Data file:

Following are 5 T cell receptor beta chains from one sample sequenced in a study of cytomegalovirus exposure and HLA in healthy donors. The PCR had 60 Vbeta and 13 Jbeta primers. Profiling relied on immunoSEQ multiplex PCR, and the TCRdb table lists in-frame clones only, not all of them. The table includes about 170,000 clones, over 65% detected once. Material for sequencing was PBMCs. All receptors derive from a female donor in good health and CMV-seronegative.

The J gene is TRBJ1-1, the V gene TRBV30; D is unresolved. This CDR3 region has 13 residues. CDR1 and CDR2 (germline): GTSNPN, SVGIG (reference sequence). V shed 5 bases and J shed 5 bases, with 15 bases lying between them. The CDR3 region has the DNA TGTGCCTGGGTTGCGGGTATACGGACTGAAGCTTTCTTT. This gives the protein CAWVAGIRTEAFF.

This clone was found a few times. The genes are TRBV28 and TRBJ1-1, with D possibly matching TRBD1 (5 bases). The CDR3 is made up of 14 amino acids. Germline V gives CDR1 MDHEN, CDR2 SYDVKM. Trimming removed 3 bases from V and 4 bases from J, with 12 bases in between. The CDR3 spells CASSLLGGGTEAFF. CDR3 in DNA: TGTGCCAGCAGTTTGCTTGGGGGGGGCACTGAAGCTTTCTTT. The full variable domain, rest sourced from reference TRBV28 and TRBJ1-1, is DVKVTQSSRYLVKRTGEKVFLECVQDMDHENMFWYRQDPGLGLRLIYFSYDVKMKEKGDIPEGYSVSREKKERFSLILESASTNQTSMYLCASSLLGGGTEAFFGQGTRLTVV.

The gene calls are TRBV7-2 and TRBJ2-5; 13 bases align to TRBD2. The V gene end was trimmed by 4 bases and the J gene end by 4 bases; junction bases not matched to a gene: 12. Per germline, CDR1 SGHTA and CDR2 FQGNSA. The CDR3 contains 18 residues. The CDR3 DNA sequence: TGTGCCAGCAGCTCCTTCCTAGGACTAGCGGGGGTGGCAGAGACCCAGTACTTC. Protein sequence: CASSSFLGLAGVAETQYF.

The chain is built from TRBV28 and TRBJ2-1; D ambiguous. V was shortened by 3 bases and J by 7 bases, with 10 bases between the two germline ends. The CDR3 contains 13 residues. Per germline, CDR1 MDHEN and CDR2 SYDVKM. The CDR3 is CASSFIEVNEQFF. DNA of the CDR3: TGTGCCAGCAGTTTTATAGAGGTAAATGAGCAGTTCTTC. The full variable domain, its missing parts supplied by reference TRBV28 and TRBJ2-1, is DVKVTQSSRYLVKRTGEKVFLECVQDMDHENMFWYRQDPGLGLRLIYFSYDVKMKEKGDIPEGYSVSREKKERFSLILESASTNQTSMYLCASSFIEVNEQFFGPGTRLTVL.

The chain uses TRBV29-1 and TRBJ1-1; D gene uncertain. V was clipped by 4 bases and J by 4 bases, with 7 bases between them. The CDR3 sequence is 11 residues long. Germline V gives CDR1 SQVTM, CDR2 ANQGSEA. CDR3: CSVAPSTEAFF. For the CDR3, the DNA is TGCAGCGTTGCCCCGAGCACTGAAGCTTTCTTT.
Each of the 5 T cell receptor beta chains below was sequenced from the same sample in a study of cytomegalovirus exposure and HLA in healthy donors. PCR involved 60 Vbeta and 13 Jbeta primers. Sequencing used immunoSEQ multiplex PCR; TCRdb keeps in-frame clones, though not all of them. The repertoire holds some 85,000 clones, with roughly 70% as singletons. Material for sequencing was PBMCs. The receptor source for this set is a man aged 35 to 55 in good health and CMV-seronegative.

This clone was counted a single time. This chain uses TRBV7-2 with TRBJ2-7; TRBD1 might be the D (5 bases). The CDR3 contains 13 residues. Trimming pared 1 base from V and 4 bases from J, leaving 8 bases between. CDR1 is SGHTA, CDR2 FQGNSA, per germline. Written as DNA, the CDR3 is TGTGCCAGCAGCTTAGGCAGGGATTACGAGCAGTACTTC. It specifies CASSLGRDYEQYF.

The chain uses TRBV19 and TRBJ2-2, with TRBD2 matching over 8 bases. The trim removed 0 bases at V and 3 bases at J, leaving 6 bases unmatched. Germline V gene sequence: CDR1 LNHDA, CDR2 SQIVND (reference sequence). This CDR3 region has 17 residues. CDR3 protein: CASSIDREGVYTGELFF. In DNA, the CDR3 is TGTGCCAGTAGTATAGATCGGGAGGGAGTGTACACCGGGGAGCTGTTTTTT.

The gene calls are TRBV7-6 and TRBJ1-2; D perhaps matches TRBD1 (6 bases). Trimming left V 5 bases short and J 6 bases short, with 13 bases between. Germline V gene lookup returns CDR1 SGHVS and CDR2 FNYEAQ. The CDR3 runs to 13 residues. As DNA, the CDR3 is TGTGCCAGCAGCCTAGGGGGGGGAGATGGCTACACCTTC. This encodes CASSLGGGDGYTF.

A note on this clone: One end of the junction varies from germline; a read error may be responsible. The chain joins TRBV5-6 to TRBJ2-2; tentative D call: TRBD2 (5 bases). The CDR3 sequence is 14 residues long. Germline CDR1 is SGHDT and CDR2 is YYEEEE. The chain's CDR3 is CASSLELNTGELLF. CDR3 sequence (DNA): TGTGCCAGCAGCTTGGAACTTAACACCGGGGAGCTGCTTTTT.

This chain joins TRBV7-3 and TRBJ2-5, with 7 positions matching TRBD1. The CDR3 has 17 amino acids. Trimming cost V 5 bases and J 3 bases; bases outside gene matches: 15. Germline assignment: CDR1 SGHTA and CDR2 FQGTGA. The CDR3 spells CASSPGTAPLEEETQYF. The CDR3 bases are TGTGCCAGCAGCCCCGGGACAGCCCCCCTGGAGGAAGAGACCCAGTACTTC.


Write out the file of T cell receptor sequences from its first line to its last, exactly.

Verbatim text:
Following are 5 T cell receptor beta chains from one sample sequenced in a study of cytomegalovirus exposure and HLA in healthy donors. The PCR had 60 Vbeta and 13 Jbeta primers. Profiling relied on immunoSEQ multiplex PCR, and the TCRdb table lists in-frame clones only, not all of them. The table includes about 170,000 clones, over 65% detected once. Material for sequencing was PBMCs. All receptors derive from a female donor in good health and CMV-seronegative.

The J gene is TRBJ1-1, the V gene TRBV30; D is unresolved. This CDR3 region has 13 residues. CDR1 and CDR2 (germline): GTSNPN, SVGIG (reference sequence). V shed 5 bases and J shed 5 bases, with 15 bases lying between them. The CDR3 region has the DNA TGTGCCTGGGTTGCGGGTATACGGACTGAAGCTTTCTTT. This gives the protein CAWVAGIRTEAFF.

This clone was found a few times. The genes are TRBV28 and TRBJ1-1, with D possibly matching TRBD1 (5 bases). The CDR3 is made up of 14 amino acids. Germline V gives CDR1 MDHEN, CDR2 SYDVKM. Trimming removed 3 bases from V and 4 bases from J, with 12 bases in between. The CDR3 spells CASSLLGGGTEAFF. CDR3 in DNA: TGTGCCAGCAGTTTGCTTGGGGGGGGCACTGAAGCTTTCTTT. The full variable domain, rest sourced from reference TRBV28 and TRBJ1-1, is DVKVTQSSRYLVKRTGEKVFLECVQDMDHENMFWYRQDPGLGLRLIYFSYDVKMKEKGDIPEGYSVSREKKERFSLILESASTNQTSMYLCASSLLGGGTEAFFGQGTRLTVV.

The gene calls are TRBV7-2 and TRBJ2-5; 13 bases align to TRBD2. The V gene end was trimmed by 4 bases and the J gene end by 4 bases; junction bases not matched to a gene: 12. Per germline, CDR1 SGHTA and CDR2 FQGNSA. The CDR3 contains 18 residues. The CDR3 DNA sequence: TGTGCCAGCAGCTCCTTCCTAGGACTAGCGGGGGTGGCAGAGACCCAGTACTTC. Protein sequence: CASSSFLGLAGVAETQYF.

The chain is built from TRBV28 and TRBJ2-1; D ambiguous. V was shortened by 3 bases and J by 7 bases, with 10 bases between the two germline ends. The CDR3 contains 13 residues. Per germline, CDR1 MDHEN and CDR2 SYDVKM. The CDR3 is CASSFIEVNEQFF. DNA of the CDR3: TGTGCCAGCAGTTTTATAGAGGTAAATGAGCAGTTCTTC. The full variable domain, its missing parts supplied by reference TRBV28 and TRBJ2-1, is DVKVTQSSRYLVKRTGEKVFLECVQDMDHENMFWYRQDPGLGLRLIYFSYDVKMKEKGDIPEGYSVSREKKERFSLILESASTNQTSMYLCASSFIEVNEQFFGPGTRLTVL.

The chain uses TRBV29-1 and TRBJ1-1; D gene uncertain. V was clipped by 4 bases and J by 4 bases, with 7 bases between them. The CDR3 sequence is 11 residues long. Germline V gives CDR1 SQVTM, CDR2 ANQGSEA. CDR3: CSVAPSTEAFF. For the CDR3, the DNA is TGCAGCGTTGCCCCGAGCACTGAAGCTTTCTTT.
Each of the 5 T cell receptor beta chains below was sequenced from the same sample in a study of cytomegalovirus exposure and HLA in healthy donors. PCR involved 60 Vbeta and 13 Jbeta primers. Sequencing used immunoSEQ multiplex PCR; TCRdb keeps in-frame clones, though not all of them. The repertoire holds some 85,000 clones, with roughly 70% as singletons. Material for sequencing was PBMCs. The receptor source for this set is a man aged 35 to 55 in good health and CMV-seronegative.

This clone was counted a single time. This chain uses TRBV7-2 with TRBJ2-7; TRBD1 might be the D (5 bases). The CDR3 contains 13 residues. Trimming pared 1 base from V and 4 bases from J, leaving 8 bases between. CDR1 is SGHTA, CDR2 FQGNSA, per germline. Written as DNA, the CDR3 is TGTGCCAGCAGCTTAGGCAGGGATTACGAGCAGTACTTC. It specifies CASSLGRDYEQYF.

The chain uses TRBV19 and TRBJ2-2, with TRBD2 matching over 8 bases. The trim removed 0 bases at V and 3 bases at J, leaving 6 bases unmatched. Germline V gene sequence: CDR1 LNHDA, CDR2 SQIVND (reference sequence). This CDR3 region has 17 residues. CDR3 protein: CASSIDREGVYTGELFF. In DNA, the CDR3 is TGTGCCAGTAGTATAGATCGGGAGGGAGTGTACACCGGGGAGCTGTTTTTT.

The gene calls are TRBV7-6 and TRBJ1-2; D perhaps matches TRBD1 (6 bases). Trimming left V 5 bases short and J 6 bases short, with 13 bases between. Germline V gene lookup returns CDR1 SGHVS and CDR2 FNYEAQ. The CDR3 runs to 13 residues. As DNA, the CDR3 is TGTGCCAGCAGCCTAGGGGGGGGAGATGGCTACACCTTC. This encodes CASSLGGGDGYTF.

A note on this clone: One end of the junction varies from germline; a read error may be responsible. The chain joins TRBV5-6 to TRBJ2-2; tentative D call: TRBD2 (5 bases). The CDR3 sequence is 14 residues long. Germline CDR1 is SGHDT and CDR2 is YYEEEE. The chain's CDR3 is CASSLELNTGELLF. CDR3 sequence (DNA): TGTGCCAGCAGCTTGGAACTTAACACCGGGGAGCTGCTTTTT.

This chain joins TRBV7-3 and TRBJ2-5, with 7 positions matching TRBD1. The CDR3 has 17 amino acids. Trimming cost V 5 bases and J 3 bases; bases outside gene matches: 15. Germline assignment: CDR1 SGHTA and CDR2 FQGTGA. The CDR3 spells CASSPGTAPLEEETQYF. The CDR3 bases are TGTGCCAGCAGCCCCGGGACAGCCCCCCTGGAGGAAGAGACCCAGTACTTC.